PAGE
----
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The Possession Of Michael King Blu-ray Review

The Possession Of Michael King Blu-ray Review

“The Possession of Michael King” brings very little to the possession genre.

After Michael’s wife (Samantha) dies in a tragic accident, the seemingly atheist single father decides to make a documentary film about his search for truth and or proof of the existence of any Godlike or Devilish supernatural acts or beings. Of course, the skeptical Michael begins to dabble with things he shouldn’t be dabbling with and ends up becoming possessed by a demon. Little by little, the now possessed Michael begins to lose it as he hears strange voices in his head and act out of the ordinary (to say the least). Can Michael rid himself of his possessor or is he doomed?

At 76 minutes (83 with the LONG credits), writer/director David Jung struggles to stretch the already thin premise to feature length form. It’s no secret that the possession genre has been bled dry as of late, and while Jung attempts to give the popular horror genre a unique perspective with a documentary/found footage approach, it gets tiresome by the film’s halfway mark. Sure, there are a few creepy moments here (namely the sleeping daughter and sister scenes), but showing Michael’s torturous progression into hell is a rather tedious affair. There’s only so many scenes you can show of Michael going mad, screaming, and trying to fight the demonic possession before the film’s appeal becomes non-existent. The fact that the character of Michael is constantly recording at times he would never be recording doesn’t help the film’s cause either.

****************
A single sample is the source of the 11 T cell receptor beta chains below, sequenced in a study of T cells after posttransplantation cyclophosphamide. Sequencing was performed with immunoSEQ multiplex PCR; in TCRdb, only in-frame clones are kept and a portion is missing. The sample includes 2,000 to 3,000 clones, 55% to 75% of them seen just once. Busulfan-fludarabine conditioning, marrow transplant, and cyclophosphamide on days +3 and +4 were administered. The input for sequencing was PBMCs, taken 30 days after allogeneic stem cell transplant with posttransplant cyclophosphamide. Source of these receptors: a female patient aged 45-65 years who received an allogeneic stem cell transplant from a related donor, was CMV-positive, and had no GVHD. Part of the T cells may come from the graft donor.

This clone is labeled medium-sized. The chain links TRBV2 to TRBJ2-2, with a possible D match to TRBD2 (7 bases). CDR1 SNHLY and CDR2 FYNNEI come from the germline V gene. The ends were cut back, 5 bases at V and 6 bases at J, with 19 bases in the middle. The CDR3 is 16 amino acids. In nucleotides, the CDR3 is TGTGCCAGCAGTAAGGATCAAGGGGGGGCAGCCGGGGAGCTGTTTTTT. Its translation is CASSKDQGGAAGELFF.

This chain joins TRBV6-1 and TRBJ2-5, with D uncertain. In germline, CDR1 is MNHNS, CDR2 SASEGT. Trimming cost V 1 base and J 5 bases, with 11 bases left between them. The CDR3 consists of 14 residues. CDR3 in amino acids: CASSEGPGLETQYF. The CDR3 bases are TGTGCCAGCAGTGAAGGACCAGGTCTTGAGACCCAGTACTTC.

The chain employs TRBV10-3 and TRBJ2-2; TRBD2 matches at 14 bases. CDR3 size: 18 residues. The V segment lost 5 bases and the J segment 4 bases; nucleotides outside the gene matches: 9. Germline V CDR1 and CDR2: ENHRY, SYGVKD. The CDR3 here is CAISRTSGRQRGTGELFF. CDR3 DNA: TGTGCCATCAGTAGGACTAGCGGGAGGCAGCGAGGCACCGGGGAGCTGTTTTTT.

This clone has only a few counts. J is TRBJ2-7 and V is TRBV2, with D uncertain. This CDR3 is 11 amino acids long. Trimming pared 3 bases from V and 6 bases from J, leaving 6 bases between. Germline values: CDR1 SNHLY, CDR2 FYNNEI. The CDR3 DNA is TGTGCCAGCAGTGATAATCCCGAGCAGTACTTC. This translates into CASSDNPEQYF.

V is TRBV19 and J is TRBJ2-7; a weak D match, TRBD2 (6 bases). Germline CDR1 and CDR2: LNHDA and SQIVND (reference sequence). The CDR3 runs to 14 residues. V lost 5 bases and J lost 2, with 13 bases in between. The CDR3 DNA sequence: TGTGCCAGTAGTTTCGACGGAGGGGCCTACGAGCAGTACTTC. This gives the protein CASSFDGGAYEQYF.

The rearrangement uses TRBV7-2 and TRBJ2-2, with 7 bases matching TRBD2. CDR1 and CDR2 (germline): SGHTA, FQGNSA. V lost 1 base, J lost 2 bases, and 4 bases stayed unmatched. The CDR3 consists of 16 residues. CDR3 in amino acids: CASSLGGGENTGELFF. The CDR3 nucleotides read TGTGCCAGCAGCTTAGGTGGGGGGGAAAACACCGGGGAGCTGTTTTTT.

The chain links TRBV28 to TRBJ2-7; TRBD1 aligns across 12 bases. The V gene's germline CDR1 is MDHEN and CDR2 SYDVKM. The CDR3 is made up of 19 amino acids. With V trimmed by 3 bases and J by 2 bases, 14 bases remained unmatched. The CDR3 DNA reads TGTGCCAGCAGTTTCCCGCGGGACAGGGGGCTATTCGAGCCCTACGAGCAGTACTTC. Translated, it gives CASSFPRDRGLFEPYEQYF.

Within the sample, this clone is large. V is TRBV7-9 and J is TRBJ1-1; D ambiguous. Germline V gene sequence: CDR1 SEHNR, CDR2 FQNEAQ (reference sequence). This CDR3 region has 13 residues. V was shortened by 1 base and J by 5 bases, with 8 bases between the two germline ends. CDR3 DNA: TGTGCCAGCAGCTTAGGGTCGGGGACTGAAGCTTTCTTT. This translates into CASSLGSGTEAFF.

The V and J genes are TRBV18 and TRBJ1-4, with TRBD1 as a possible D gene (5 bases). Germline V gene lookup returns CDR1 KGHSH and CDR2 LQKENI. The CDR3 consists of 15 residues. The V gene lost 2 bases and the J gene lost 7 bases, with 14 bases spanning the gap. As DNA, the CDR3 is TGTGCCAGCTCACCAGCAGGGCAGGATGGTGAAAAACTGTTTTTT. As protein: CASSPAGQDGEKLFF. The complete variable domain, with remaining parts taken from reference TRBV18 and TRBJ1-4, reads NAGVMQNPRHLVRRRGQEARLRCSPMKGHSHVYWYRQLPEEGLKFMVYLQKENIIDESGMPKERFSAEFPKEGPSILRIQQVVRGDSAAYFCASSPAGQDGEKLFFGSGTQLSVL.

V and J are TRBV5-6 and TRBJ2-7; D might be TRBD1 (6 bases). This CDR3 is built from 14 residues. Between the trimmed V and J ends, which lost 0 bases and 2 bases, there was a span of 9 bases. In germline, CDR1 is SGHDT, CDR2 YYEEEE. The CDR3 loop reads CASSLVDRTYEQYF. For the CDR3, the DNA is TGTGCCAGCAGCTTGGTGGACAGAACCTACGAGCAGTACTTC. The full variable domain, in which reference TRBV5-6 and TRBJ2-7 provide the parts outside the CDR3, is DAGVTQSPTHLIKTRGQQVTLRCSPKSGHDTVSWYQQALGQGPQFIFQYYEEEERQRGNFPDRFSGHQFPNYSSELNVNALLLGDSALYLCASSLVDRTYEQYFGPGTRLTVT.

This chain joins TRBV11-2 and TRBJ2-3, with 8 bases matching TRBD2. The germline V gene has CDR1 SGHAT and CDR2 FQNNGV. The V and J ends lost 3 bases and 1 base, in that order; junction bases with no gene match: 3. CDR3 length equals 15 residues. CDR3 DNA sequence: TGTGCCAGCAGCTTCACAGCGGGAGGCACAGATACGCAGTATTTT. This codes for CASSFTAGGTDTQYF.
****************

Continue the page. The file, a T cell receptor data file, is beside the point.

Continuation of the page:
As for actor Shane Johnson (Michael), he does a decent job in the title role. While some solo scenes are unintentionally funny, you can’t blame Johnson for trying to make over-the-top scenes look and feel believable. I have to imagine that trying to act possessed all by your lonesome on screen is a difficult challenge for even the world’s best actors.

Video/Audio:

Presentation: 1.78:1 1080p. How does it look? The cinematography shines in what is essentially a found footage movie.

Audio Track: Dolby TrueHD 5.1. How does it sound? As with many horror films, the sound is used effectively here.

Extras:
* DVD copy and Digital HD copy.

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August 28, 2014 - Posted by | Blu-Ray review |

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